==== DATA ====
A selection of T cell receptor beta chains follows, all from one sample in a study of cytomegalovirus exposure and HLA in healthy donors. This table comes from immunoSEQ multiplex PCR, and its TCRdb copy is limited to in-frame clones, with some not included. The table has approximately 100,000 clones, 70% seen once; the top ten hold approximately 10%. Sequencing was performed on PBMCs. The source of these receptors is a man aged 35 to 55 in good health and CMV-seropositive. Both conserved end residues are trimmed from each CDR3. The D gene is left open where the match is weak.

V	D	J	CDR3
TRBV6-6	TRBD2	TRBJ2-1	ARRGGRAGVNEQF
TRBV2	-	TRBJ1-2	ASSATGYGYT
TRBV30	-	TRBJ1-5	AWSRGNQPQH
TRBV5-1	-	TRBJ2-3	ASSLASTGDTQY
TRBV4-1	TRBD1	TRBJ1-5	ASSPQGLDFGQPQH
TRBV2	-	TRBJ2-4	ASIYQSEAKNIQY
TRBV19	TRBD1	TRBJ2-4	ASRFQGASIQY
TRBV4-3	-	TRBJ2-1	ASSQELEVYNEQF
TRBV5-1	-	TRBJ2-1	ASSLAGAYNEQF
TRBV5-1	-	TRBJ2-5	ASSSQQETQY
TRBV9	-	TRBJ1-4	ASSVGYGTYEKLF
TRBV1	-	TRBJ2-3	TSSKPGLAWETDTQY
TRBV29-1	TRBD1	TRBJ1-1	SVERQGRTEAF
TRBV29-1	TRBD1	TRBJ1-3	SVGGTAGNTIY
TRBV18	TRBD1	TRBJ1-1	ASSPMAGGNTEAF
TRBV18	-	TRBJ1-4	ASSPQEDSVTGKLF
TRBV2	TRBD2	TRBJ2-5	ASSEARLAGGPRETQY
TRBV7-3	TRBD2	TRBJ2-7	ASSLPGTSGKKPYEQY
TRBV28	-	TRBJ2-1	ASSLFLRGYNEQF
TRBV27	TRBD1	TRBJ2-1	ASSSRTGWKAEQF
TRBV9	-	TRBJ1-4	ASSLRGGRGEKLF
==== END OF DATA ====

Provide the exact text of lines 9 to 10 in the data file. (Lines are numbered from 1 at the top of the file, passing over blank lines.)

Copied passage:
TRBV19	TRBD1	TRBJ2-4	ASRFQGASIQY
TRBV4-3	-	TRBJ2-1	ASSQELEVYNEQF